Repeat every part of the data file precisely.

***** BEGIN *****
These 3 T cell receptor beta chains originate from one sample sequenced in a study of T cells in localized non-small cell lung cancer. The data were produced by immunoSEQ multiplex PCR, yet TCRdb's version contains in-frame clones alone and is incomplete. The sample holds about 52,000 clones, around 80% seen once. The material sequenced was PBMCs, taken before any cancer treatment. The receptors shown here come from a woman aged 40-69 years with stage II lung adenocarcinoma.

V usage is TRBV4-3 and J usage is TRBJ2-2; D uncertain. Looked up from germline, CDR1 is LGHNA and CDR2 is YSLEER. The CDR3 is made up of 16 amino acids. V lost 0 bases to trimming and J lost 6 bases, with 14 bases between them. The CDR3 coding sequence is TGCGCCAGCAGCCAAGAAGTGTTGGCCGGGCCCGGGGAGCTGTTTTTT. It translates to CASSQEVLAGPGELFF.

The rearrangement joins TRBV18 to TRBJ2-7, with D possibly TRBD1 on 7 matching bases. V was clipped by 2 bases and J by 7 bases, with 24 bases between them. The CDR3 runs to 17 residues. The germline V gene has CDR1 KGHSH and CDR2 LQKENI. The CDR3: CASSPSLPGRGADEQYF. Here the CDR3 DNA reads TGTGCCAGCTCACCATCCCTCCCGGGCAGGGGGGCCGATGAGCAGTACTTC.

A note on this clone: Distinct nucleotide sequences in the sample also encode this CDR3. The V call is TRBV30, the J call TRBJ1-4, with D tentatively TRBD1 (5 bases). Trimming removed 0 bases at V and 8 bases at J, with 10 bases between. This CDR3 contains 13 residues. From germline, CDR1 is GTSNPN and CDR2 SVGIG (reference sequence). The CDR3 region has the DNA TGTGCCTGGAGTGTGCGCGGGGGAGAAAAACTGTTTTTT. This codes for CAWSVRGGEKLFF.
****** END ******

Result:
These 3 T cell receptor beta chains originate from one sample sequenced in a study of T cells in localized non-small cell lung cancer. The data were produced by immunoSEQ multiplex PCR, yet TCRdb's version contains in-frame clones alone and is incomplete. The sample holds about 52,000 clones, around 80% seen once. The material sequenced was PBMCs, taken before any cancer treatment. The receptors shown here come from a woman aged 40-69 years with stage II lung adenocarcinoma.

V usage is TRBV4-3 and J usage is TRBJ2-2; D uncertain. Looked up from germline, CDR1 is LGHNA and CDR2 is YSLEER. The CDR3 is made up of 16 amino acids. V lost 0 bases to trimming and J lost 6 bases, with 14 bases between them. The CDR3 coding sequence is TGCGCCAGCAGCCAAGAAGTGTTGGCCGGGCCCGGGGAGCTGTTTTTT. It translates to CASSQEVLAGPGELFF.

The rearrangement joins TRBV18 to TRBJ2-7, with D possibly TRBD1 on 7 matching bases. V was clipped by 2 bases and J by 7 bases, with 24 bases between them. The CDR3 runs to 17 residues. The germline V gene has CDR1 KGHSH and CDR2 LQKENI. The CDR3: CASSPSLPGRGADEQYF. Here the CDR3 DNA reads TGTGCCAGCTCACCATCCCTCCCGGGCAGGGGGGCCGATGAGCAGTACTTC.

A note on this clone: Distinct nucleotide sequences in the sample also encode this CDR3. The V call is TRBV30, the J call TRBJ1-4, with D tentatively TRBD1 (5 bases). Trimming removed 0 bases at V and 8 bases at J, with 10 bases between. This CDR3 contains 13 residues. From germline, CDR1 is GTSNPN and CDR2 SVGIG (reference sequence). The CDR3 region has the DNA TGTGCCTGGAGTGTGCGCGGGGGAGAAAAACTGTTTTTT. This codes for CAWSVRGGEKLFF.